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Internal Controls: Keep these things in mind for year-end…

By: Jennifer Crawford |

I don’t think I can recall a time in my career when tax professionals have been faced with so many challenges in a relatively short amount of time. Over the past two years tax reform and other accounting legislation created issues that required immediate attention, like sweeping international changes that require companies to implement brand new processes. Now that tax departments have  gotten their arms around most of the changes, it’s time to close the books on 2019. Whew!

Below are a few things to keep in mind as you begin the year end process:

According to a recent study by Audit Analytics, tax accounting issues were in the top four reasons leading to ineffective Internal Controls Over Financial Reporting (“ICFR”) in accelerated filers last year.

The top five reasons internal control issues contributed to an ineffective ICFR include:

  • Material/numerous auditor/year-end adjustments
  • Accounting personnel resources, competency/training
  • Information technology, software, security and access
  • Segregation of duties/design of controls
  • Inadequate disclosure controls (timely accuracy, complete)

Aside from the technical challenges facing  tax departments, many of the top reasons for ineffective ICFR remain personnel and process driven.  If these are considered and addressed before year end, many of these items can be mitigated.

Before you begin your year-end close processes, you may want to consider:

  • Evaluating the roles of the personnel within your department to ensure segregation of duties are maintained
  • Documenting the requirements of management review and confirm that it applies an appropriate level of precision and completeness
  • Identifying and filling knowledge gaps in personnel, providing training, filling open positions or engaging external resources to provide technical expertise where needed

After a few years of decline in Big Four audit deficiencies, it appears that PCAOB inspection deficiencies are on the rise again. Over the past two years deficiencies have risen from 29% to 32%. The PCAOB highlighted key areas of focus for 2019 which include audit procedures around new standards and past inspection findings, both of which have impacted tax departments. Unfortunately, the tax department is rarely seen as anything other than  a high risk area in a company’s risk assessment and will continue to be an area of focus for auditors.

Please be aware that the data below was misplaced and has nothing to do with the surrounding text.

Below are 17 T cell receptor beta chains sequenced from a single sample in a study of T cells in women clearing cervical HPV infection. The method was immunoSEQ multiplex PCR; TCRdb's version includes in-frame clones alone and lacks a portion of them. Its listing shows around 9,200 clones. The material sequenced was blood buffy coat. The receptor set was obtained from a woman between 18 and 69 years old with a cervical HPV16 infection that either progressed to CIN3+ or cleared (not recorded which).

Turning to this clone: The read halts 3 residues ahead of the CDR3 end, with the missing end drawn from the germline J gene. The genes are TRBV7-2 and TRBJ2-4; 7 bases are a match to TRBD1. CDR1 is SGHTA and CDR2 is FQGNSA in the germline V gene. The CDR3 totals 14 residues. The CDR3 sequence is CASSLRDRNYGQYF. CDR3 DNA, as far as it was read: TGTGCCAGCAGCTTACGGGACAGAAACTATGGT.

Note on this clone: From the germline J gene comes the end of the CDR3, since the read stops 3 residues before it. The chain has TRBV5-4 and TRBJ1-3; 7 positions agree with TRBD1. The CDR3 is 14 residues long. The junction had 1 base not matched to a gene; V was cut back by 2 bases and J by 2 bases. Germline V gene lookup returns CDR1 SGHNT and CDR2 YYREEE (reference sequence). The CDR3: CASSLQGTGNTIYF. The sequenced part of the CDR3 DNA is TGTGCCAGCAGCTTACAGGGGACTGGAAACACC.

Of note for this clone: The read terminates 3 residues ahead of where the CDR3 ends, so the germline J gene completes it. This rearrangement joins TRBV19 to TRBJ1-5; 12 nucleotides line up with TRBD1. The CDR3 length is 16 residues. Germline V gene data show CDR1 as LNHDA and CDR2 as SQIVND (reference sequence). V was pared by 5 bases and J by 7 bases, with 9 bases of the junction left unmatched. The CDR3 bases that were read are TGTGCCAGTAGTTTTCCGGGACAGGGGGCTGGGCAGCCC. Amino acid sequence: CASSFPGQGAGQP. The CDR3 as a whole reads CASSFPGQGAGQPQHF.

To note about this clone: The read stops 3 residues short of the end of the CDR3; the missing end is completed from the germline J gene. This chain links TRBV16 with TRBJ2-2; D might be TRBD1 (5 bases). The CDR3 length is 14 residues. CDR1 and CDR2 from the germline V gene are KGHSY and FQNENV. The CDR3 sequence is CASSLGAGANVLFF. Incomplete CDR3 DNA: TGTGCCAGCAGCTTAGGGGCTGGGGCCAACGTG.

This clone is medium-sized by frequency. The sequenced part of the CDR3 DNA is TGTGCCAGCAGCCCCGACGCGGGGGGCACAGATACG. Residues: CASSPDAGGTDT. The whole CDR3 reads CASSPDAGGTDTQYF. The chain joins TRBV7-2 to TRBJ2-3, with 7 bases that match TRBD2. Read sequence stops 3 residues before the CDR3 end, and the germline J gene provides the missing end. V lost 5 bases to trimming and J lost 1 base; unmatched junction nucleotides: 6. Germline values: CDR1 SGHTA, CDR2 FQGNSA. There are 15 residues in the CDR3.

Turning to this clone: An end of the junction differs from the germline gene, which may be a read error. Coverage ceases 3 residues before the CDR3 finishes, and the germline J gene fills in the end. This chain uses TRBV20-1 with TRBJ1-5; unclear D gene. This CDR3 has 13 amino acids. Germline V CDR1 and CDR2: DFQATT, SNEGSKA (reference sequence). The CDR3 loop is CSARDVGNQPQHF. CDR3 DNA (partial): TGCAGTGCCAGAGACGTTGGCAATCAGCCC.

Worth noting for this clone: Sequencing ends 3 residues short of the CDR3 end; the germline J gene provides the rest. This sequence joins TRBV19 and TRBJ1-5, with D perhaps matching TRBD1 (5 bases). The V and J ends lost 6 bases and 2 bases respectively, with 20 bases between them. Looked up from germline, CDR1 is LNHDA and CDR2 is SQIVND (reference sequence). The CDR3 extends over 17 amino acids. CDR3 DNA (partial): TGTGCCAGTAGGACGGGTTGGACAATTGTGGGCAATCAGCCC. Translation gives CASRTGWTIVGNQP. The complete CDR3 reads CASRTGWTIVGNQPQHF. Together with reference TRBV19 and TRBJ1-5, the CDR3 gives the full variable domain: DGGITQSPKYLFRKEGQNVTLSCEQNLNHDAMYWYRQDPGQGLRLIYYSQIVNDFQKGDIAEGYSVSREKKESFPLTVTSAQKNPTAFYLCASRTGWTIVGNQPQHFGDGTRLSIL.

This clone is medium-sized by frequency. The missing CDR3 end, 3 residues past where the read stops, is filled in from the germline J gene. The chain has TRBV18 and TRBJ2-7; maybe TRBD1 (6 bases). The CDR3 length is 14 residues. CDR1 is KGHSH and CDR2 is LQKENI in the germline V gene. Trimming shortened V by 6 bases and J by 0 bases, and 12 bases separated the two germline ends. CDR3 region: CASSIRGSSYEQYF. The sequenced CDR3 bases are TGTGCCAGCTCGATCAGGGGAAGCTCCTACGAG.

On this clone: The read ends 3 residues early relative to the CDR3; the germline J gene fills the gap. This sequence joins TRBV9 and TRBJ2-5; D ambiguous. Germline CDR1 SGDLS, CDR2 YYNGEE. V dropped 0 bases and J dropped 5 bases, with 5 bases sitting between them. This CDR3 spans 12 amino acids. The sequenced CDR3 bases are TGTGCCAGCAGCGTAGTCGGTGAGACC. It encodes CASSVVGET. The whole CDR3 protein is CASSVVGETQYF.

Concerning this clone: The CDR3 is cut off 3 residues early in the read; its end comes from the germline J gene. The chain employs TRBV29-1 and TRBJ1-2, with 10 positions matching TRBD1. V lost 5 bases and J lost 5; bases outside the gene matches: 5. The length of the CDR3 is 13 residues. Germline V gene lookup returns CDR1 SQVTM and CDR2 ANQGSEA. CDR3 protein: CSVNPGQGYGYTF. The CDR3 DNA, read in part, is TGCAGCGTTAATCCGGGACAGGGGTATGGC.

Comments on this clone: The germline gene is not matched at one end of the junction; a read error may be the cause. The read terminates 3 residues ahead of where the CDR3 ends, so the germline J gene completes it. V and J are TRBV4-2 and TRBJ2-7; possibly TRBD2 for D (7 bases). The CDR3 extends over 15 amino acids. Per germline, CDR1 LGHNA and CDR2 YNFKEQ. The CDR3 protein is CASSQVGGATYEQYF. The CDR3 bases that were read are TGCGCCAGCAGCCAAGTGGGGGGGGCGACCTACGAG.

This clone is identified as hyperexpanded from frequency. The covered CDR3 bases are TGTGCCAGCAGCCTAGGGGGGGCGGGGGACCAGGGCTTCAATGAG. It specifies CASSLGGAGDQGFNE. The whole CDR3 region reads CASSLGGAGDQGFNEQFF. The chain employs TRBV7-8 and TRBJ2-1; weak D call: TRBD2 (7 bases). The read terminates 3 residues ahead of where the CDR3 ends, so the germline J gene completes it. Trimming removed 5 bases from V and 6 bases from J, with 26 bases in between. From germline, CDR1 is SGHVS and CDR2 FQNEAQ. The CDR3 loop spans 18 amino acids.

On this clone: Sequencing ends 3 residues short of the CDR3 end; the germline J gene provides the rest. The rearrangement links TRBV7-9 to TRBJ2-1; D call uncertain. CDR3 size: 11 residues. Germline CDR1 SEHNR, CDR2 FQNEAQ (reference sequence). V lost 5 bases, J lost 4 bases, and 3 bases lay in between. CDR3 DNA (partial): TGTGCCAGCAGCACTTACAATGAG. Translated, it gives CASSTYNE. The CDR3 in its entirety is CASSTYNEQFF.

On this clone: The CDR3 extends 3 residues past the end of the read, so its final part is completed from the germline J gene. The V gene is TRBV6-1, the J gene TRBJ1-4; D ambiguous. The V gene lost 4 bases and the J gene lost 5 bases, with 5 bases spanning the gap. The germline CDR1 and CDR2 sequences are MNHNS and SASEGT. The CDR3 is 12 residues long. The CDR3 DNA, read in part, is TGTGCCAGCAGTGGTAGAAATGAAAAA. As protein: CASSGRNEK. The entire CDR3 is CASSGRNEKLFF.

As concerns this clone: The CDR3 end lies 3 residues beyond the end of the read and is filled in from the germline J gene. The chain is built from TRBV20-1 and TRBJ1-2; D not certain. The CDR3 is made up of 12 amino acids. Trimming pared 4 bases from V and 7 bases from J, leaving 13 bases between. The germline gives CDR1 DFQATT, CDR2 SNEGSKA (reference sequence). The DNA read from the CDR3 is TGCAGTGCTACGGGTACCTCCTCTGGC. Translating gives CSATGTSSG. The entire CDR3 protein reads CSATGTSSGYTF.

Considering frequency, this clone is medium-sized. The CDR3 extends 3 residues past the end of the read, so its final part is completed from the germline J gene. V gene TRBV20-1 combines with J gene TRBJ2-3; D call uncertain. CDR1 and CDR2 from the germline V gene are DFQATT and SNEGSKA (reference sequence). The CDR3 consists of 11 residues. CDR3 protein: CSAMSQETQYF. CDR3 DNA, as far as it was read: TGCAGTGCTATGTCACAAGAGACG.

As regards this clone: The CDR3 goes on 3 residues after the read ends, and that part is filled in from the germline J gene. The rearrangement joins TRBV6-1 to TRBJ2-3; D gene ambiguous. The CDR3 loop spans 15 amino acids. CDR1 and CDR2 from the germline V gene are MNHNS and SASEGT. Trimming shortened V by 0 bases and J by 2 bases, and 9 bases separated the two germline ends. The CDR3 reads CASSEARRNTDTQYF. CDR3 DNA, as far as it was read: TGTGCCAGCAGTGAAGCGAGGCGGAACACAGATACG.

Additionally, under AS 3101, audits of large accelerated files with fiscal years on or after June 30, 2019, are expected to include critical audit matters (CAMs) in the auditor’s report.  You’re probably thinking, what is a critical audit matter?

A CAM is defined as any matter arising from the audit of the financial statements that was communicated or required to be communicated to the audit committee and that:

  • Relates to accounts or disclosures that are material to the financial statements; and
  • Involved especially challenging, subjective, or complex auditor judgment

The general nature of the definition of a CAM allows auditors to place a large amount of subjectivity around the areas they  believe are the highest risk and material to the financial statements.  Guidelines note that audits are expected to have at least one CAM.  Given the complexity around tax accounting issues, it is likely that at least one CAM identified will point to tax department processes.

Even though the PCAOB aims to evaluate the work of audit firms, the unfortunate impact to audit clients is increased scrutiny and documentation, creating longer audits and increased investment of time.  In addition, you may not be able to rely on past audit history, resulting in additional questions or supporting documentation not previously required.

The news isn’t all bad!  There are things you can do to mitigate risk and prepare for increased audit scrutiny.  Better design and execution of controls translates to lower audit hours and fees.  Being prepared with an understanding of what is required of your tax department before the audit can help make the audit process run more smoothly.

We are your advocate and can help you deal with these challenges not only at year-end, but all year long. Contact Jen Crawford for more information on designing and implementing tax internal control processes, filling personnel gaps in your tax department and how technology may be able to alleviate some of the time constraints you’re experiencing.